Against this background, it is interesting to consider the impact of the iPhone. Clearly a big hit in the consumer space, is there place for this ‘all singing all dancing’ device in the business sector? With embedded Microsoft Exchange email access, a strong argument could be made to look at this disruptive offering from Apple as a viable alternative to Blackberry and Windows Mobile devices. As I have recently discussed elsewhere, however, while I do think it is great for consumers, I am personally not convinced that the iPhone is suitable for hard-core business use. This is partially down to battery life and the inability to swap batteries when juice becomes low, but there are also, based on my own initial experience, at least, some user productivity issues.
Beyond usability, a question that is largely unanswered at the moment is how an IT department would go about securing, managing and supporting a large iPhone estate. This was one of the major inhibiting factors to large scale Windows Mobile adoption in the early days, and I can see no reason why issues such as policy management, software distribution, and regulatory compliance will somehow be put to one side simply because users regard a particular device as sexy. Interestingly, the problem here is not that dissimilar to Macs as an alternative to Windows PCs, and I suspect in the short term, we will see similar adoption patterns – i.e. individuals making unilateral decisions to bring their favourite technology in under the corporate IT radar, and small groups with high influence or special needs making a case for being regarded as an exception.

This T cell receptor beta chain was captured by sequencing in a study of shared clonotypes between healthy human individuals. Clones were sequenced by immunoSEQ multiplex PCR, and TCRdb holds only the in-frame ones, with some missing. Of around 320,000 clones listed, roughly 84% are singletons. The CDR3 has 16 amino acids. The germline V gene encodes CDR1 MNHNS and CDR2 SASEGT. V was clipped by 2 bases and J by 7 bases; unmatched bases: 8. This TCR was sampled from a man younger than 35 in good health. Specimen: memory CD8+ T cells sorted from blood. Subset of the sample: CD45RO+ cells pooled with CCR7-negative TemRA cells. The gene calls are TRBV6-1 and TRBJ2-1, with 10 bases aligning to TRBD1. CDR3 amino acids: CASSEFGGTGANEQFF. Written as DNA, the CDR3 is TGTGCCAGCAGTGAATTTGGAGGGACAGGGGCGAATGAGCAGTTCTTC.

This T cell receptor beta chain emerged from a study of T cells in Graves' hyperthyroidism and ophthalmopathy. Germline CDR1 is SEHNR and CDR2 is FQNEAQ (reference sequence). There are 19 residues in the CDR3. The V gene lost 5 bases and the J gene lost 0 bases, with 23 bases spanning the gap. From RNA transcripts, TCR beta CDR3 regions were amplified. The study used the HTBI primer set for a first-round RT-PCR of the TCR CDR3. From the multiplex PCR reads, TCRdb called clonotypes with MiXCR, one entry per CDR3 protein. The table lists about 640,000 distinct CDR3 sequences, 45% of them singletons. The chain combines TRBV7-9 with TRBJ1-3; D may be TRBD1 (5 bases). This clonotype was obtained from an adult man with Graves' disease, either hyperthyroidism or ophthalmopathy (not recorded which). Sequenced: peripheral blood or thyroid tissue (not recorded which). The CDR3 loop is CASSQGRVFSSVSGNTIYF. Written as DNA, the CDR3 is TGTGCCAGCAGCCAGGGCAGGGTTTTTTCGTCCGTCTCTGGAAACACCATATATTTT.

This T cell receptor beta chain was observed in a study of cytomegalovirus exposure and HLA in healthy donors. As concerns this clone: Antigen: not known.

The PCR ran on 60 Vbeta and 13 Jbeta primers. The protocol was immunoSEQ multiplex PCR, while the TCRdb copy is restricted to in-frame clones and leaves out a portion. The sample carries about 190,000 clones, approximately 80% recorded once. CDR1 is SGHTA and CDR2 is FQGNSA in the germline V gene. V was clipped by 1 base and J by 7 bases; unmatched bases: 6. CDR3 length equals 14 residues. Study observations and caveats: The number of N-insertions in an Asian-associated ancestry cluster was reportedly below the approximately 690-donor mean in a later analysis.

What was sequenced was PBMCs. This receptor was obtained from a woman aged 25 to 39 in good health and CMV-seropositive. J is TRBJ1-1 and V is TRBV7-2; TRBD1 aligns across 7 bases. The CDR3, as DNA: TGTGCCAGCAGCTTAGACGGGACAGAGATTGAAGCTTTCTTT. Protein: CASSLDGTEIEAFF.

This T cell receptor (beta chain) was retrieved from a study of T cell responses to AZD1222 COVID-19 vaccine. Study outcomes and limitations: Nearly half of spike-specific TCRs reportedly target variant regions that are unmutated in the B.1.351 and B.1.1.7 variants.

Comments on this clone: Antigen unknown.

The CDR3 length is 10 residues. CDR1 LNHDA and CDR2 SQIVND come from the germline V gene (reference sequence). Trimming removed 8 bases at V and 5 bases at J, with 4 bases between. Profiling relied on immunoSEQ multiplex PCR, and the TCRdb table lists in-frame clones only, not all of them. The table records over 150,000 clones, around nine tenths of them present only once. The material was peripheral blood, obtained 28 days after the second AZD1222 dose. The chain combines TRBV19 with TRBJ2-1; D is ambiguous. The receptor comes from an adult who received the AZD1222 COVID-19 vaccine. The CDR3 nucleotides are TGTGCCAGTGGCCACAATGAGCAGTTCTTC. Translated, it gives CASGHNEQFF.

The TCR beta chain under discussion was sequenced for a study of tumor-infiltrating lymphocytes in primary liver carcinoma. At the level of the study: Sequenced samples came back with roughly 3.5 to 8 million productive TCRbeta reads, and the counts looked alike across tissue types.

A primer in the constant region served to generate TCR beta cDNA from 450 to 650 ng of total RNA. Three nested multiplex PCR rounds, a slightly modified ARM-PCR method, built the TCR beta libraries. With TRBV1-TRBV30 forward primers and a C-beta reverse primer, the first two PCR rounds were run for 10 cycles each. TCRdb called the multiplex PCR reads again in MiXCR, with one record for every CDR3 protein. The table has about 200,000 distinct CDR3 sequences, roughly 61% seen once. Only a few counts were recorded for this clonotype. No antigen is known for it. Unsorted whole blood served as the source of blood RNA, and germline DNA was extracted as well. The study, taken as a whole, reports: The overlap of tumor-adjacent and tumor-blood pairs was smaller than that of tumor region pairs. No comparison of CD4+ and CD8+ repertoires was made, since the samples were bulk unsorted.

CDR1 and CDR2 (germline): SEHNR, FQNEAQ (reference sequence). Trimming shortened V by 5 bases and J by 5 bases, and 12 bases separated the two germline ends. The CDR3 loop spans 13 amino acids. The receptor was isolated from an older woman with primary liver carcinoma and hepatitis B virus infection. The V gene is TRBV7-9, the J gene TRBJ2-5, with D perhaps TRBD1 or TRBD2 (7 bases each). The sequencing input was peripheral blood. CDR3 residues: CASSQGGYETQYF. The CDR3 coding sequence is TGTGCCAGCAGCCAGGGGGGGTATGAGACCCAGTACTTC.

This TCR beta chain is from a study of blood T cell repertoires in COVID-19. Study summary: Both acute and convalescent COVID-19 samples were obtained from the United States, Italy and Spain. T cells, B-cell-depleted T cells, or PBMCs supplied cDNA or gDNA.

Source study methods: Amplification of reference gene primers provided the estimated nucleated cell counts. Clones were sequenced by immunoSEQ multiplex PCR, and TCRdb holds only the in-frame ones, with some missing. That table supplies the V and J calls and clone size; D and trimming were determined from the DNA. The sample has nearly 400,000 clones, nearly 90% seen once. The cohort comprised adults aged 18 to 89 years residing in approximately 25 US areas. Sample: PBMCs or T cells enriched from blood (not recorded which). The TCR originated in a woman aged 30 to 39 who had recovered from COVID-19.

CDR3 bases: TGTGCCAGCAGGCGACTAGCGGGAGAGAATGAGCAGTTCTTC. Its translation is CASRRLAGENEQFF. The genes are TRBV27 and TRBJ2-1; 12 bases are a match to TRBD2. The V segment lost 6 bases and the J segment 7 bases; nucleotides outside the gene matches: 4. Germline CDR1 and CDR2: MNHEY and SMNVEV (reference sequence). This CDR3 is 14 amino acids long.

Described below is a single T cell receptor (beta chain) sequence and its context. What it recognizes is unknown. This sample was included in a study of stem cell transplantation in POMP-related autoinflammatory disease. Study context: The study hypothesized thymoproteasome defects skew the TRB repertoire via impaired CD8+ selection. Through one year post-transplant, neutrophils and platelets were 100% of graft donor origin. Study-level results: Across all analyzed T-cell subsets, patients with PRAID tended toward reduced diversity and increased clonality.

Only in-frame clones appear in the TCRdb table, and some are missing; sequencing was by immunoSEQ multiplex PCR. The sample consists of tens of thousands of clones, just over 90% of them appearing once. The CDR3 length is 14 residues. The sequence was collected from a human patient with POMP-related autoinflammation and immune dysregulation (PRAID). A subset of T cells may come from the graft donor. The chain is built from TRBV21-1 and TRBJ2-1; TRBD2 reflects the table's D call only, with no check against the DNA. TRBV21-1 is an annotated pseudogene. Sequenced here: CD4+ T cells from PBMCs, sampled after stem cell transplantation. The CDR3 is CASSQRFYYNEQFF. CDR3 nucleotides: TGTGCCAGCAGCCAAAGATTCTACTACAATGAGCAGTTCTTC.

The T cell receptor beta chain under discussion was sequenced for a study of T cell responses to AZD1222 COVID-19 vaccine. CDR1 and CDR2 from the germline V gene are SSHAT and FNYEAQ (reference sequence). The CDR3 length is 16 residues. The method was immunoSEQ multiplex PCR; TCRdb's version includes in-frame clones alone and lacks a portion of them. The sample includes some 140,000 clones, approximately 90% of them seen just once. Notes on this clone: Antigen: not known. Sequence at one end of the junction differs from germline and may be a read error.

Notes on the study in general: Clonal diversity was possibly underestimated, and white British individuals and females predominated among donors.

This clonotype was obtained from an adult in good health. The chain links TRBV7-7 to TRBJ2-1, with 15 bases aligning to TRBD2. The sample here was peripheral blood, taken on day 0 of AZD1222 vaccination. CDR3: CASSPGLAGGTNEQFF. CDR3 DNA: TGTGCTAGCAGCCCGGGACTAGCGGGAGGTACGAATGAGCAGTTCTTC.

Meanwhile, the more traditional mobile handset vendors are continuing to drive the Symbian platform forward, e.g. Nokia with the E71, though since the embedding of Exchange ActiveSync as standard on high-end devices targeted at business, this (and the iPhone, for that matter) is really just an alternative front end for the Microsoft email access stack from a corporate perspective.
If we stand back and consider the market as a whole for the moment, there are really two battles going on here if we acknowledge that email is still the pivotal application for many corporate requirements. At one level we have handset device and OS vendors jostling for position to front end the Exchange server natively, and then we have the more strategic contest between the RIM stack and the Microsoft stack on the server side to facilitate access.
With this is mind, the key question is not so much about whether a Treo Pro is better than a BlackBerry, or whether the iPhone trumps them both on user desirability, it is more about the foundation upon which you are going to build a secure, manageable and flexible platform for scaling up your mobile deployments. It is therefore the congregation of competitors around the Microsoft stack that is the real threat to RIM’s current dominance.
That said, I wouldn’t for a minute underestimate RIM’s ability to defend its position on design, as well as on fitness for purpose, which while mundane, counts for a lot in the corporate sector.